Cold War-era research
The political scientists Carl Friedrich and Zbigniew Brzezinski were primarily responsible for expanding the usage of the term in university social science and professional research, reformulating it as a paradigm for the communist Soviet Union as well as fascist regimes. For Friedrich and Brzezinski, the defining elements were intended to be taken as a mutually supportive organic entity composed of the following: an elaborating guiding ideology; a single mass party, typically led by a dictator; a system of terror; a monopoly of the means of communication and physical force; and central direction and control of the economy through state planning. Such regimes had initial origins in the chaos that followed in the wake of World War I, at which point the sophistication of modern weapons and communications enabled totalitarian movements to consolidate power.
The German historian Karl Dietrich Bracher, whose work is primarily concerned with National Socialist Germany, argues that the "totalitarian typology" as developed by Friedrich and Brzezinski is an excessively inflexible model, and failed to consider the “revolutionary dynamic” that Bracher asserts is at the heart of totalitarianism. Bracher maintains that the essence of totalitarianism is the total claim to control and remake all aspects of society combined with an all-embracing ideology, the value on authoritarian leadership, and the pretence of the common identity of state and society, which distinguished the totalitarian "closed" understanding of politics from the "open" democratic understanding. Unlike the Friedrich-Brzezinski definition Bracher argued that totalitarian regimes did not require a single leader and could function with a collective leadership, which led the American historian Walter Laqueur to argue that Bracher's definition seemed to fit reality better then the Friedrich-Brzezinski definition.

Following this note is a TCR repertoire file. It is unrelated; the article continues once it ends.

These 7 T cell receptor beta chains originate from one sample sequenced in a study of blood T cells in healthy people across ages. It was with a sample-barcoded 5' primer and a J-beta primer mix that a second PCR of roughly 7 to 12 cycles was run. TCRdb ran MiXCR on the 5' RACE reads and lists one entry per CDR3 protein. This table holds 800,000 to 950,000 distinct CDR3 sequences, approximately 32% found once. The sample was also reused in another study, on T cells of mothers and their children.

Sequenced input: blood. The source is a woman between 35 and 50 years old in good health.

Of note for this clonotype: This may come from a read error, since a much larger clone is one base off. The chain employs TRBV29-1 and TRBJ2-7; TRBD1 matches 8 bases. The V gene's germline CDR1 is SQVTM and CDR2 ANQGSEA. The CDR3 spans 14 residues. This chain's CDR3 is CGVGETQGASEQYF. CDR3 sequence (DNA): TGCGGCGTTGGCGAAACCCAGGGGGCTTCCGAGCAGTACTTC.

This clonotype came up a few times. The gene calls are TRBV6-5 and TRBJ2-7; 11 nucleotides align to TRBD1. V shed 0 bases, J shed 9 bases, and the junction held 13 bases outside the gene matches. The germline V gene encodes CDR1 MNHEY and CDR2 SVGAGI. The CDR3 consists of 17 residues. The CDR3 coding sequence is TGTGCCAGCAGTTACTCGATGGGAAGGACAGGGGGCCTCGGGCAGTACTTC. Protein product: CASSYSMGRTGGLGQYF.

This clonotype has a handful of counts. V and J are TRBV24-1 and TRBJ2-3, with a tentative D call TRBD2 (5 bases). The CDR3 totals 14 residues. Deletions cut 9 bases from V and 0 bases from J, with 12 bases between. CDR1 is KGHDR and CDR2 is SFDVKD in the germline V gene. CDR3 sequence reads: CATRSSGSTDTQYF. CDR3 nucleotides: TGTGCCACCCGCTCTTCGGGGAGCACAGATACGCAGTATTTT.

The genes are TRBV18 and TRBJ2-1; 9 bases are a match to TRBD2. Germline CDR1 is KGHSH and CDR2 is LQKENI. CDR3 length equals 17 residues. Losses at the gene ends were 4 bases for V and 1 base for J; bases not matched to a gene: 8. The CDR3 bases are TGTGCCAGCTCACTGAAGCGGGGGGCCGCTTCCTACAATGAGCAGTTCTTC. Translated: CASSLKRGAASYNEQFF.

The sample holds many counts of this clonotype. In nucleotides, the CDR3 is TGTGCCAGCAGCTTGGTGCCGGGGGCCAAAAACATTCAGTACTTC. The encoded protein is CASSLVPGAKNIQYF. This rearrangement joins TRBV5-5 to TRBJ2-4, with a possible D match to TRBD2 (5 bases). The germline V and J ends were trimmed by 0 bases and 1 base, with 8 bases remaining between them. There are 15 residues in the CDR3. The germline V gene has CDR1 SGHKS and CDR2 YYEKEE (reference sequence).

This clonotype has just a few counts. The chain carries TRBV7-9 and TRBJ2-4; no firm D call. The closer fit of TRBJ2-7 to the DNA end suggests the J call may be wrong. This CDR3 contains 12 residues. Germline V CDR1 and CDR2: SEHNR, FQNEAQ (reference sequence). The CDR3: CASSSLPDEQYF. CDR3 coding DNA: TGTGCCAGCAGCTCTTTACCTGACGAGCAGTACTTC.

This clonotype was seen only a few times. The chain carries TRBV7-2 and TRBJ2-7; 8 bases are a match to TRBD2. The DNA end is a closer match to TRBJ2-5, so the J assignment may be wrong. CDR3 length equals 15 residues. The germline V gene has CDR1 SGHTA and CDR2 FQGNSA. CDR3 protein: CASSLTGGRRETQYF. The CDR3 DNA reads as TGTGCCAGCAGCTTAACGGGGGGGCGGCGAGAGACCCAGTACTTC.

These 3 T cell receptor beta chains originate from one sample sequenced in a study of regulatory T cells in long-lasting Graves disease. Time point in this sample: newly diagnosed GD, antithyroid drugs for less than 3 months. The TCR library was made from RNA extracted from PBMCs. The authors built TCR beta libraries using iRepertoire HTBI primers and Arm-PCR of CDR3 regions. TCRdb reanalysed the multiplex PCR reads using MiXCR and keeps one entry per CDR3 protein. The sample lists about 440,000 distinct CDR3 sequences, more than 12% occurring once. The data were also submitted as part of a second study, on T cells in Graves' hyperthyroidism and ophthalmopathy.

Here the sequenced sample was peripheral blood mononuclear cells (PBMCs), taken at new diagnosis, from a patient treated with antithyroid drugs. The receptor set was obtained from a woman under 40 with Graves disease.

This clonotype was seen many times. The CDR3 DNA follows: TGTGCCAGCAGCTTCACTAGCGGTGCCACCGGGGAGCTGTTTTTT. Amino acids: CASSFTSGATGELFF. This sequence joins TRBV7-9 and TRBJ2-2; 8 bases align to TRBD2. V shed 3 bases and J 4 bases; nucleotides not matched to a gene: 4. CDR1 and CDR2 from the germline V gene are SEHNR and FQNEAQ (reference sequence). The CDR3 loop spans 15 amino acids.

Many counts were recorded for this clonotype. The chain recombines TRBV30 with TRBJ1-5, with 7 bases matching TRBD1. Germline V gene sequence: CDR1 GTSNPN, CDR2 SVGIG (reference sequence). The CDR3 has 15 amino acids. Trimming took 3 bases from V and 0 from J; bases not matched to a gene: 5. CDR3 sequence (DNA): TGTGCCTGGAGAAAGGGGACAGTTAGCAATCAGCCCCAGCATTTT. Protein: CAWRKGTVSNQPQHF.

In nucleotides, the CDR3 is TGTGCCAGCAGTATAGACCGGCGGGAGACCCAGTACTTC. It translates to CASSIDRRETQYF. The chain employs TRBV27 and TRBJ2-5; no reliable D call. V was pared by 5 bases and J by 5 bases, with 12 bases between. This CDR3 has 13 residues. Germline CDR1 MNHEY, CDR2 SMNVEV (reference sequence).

North Korean officials. The North Korean government has strict policies to prevent people escaping the country.Eric Hoffer in his book The True Believer argues that mass movements like Communism, Fascism and Nazism had a common trait in picturing Western democracies and their values as decadent, with people "too soft, too pleasure-loving and too selfish" to sacrifice for a higher cause, which for them implies an inner moral and biological decay. He further claims that those movements offered the prospect of a glorious future to frustrated people, enabling them to find a refuge from the lack of personal accomplishments in their individual existence. Individual is then assimilated into a compact collective body and "fact-proof screens from reality" are established.